MINNEAPOLIS (WCCO) — Just two weeks after it was abolished by the Minnesota Legislature, an influential environmental citizen’s board held its last meeting on Tuesday.
The end of the Pollution Control Agency Board was marked by protest and anger at PCA headquarters in St. Paul.READ MORE: Elk River Teacher's Discussion On Police Violence And Unrest Angers Some Parents
The board officially shuts down July 1, a day one board member said will be the end of an era.
“It’ll be a sad day for democracy,” said Jim Riddle, a rural member from Winona County. “A sad day for citizen engagement, open government, and environmental protection in Minnesota.”
Some lawmakers criticized how the board met its end. The board was nixed in the middle of the night during the recent special session with no public hearing.READ MORE: 'Unbelievable' Pandemic Furniture Demand Causing Extreme Delivery Delays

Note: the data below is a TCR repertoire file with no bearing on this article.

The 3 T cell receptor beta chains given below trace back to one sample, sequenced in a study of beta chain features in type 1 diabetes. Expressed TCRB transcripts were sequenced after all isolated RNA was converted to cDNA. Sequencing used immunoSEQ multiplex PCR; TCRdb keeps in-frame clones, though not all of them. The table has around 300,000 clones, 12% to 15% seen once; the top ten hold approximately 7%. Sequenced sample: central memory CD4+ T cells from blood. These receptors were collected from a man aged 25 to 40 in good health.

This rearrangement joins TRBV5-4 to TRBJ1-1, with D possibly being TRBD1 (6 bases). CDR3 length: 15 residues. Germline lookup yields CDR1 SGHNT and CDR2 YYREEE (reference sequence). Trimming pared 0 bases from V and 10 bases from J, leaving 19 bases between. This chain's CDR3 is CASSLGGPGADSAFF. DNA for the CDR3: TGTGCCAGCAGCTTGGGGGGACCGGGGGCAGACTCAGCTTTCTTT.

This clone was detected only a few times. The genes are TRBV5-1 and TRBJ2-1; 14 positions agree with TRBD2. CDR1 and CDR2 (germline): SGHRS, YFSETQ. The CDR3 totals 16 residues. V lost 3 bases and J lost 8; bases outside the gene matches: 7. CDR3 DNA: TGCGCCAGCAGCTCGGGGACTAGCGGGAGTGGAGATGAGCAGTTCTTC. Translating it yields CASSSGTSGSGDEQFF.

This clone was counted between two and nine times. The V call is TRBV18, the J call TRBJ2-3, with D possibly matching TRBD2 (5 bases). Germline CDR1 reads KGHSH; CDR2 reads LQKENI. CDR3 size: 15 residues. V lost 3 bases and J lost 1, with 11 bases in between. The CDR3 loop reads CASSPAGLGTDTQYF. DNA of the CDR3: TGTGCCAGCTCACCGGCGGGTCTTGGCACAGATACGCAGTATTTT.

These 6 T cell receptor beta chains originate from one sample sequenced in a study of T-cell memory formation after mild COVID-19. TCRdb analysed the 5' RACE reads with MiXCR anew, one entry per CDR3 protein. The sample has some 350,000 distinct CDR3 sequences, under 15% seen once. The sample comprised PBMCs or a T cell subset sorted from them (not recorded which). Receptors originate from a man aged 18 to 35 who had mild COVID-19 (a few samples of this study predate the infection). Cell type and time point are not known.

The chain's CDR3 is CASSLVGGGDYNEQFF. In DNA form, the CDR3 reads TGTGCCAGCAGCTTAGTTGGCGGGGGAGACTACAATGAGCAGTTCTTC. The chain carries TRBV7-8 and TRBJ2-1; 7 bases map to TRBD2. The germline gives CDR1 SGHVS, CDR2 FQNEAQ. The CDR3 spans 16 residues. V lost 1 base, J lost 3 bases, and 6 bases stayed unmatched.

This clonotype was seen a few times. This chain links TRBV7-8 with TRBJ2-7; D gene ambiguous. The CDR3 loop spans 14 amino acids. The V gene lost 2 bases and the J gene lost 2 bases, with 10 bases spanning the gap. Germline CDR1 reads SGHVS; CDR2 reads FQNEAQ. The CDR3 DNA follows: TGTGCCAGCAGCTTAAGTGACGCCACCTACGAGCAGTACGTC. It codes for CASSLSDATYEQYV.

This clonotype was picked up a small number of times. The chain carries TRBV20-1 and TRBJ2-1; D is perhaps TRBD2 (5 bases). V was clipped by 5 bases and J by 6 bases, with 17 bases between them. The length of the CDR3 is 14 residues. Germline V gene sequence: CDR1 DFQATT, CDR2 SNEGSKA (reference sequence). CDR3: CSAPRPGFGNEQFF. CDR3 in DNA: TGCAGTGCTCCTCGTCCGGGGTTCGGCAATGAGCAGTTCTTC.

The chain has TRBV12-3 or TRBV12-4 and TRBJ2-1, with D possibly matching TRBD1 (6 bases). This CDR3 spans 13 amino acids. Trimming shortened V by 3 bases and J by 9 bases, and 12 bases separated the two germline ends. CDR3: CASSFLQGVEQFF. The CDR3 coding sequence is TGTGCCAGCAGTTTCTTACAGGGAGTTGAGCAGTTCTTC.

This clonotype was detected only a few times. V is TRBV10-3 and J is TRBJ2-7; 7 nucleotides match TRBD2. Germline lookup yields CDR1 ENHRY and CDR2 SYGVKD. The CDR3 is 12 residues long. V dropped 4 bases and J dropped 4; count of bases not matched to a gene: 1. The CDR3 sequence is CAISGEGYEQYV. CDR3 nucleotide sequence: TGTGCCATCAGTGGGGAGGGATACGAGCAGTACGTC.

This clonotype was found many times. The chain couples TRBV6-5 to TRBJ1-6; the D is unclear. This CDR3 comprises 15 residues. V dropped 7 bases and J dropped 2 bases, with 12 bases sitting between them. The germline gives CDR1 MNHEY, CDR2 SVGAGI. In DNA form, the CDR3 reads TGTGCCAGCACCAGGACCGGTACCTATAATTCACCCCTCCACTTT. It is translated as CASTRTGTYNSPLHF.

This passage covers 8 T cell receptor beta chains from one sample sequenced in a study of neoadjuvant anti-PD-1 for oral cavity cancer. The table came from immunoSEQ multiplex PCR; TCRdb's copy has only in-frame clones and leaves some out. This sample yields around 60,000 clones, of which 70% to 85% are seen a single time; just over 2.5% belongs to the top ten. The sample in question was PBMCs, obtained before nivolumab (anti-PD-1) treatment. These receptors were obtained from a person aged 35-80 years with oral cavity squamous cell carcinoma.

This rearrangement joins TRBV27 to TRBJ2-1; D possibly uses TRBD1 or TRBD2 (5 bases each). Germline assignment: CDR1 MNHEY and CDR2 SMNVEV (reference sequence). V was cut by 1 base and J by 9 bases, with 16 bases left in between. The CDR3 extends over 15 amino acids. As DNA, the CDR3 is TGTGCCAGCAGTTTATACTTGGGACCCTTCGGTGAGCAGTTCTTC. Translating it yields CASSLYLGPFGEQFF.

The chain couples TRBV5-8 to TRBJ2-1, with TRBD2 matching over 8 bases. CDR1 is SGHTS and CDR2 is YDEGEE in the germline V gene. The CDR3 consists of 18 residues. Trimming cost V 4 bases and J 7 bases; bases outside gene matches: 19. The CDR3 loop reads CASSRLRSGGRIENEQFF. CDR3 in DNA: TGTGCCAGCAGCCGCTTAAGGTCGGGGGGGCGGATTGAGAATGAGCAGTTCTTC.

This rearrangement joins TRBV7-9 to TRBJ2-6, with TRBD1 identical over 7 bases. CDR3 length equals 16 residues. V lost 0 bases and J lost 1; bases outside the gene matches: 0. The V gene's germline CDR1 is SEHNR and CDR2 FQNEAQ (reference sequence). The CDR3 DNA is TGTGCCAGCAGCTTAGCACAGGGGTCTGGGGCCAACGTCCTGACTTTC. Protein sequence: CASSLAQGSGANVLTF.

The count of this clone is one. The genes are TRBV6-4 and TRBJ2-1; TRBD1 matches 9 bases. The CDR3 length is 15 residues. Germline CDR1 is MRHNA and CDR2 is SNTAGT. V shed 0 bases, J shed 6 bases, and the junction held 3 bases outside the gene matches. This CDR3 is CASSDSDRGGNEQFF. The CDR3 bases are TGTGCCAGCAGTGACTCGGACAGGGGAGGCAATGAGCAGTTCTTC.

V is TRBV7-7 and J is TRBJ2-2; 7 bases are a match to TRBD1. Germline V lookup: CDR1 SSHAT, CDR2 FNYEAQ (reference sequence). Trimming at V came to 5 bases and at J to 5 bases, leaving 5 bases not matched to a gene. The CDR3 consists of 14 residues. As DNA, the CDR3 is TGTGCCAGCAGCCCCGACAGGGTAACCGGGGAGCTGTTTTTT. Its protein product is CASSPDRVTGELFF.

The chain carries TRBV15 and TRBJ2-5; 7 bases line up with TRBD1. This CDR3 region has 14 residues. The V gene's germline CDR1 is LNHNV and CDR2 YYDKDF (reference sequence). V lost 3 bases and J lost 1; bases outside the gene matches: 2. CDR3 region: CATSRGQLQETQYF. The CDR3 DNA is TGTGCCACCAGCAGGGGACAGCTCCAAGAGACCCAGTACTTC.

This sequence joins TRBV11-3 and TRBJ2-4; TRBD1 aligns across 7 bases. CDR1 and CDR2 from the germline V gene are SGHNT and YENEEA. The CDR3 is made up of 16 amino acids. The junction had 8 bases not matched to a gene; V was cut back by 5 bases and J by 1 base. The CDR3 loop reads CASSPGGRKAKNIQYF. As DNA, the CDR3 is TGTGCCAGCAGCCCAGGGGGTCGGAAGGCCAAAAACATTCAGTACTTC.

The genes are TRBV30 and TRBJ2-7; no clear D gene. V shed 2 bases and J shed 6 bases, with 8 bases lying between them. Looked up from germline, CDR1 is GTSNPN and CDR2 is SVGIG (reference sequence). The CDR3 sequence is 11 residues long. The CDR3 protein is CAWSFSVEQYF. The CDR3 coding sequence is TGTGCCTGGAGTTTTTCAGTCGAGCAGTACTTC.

“Let’s be clear about what’s going on,” said Rep. Frank Hornstein, (DFL- Minneapolis). “This is a triumph of special interest, polluters over grassroots democracy and the common good.”
The bill was passed by the Republican-dominated Minnesota House, the Democratic Senate, and signed into law by Democratic Gov. Mark Dayton.
Critics said times have changed since the board was created in 1967.
“We’ve got a lot of environmental laws in place in Minnesota to protect us now, and that’s good,” said Rep. Denny McNamara, the GOP Chairman of the Minnesota House Environment and Natural Resources Committee. “When the citizens board was created, we didn’t have the environmental laws in place that we had today. And I don’t think it is absolutely necessary anymore for a board to have authority over a state agency.”MORE NEWS: Unnecessary Roughness? Former Gophers Claim Tough Practices Ended Football Careers
Senators John Marty and Scott Dibble and Rep. Frank Hornstein all attended an opposition gathering before Tuesday’s meeting. They said they are working hard to overturn the Legislature’s decision.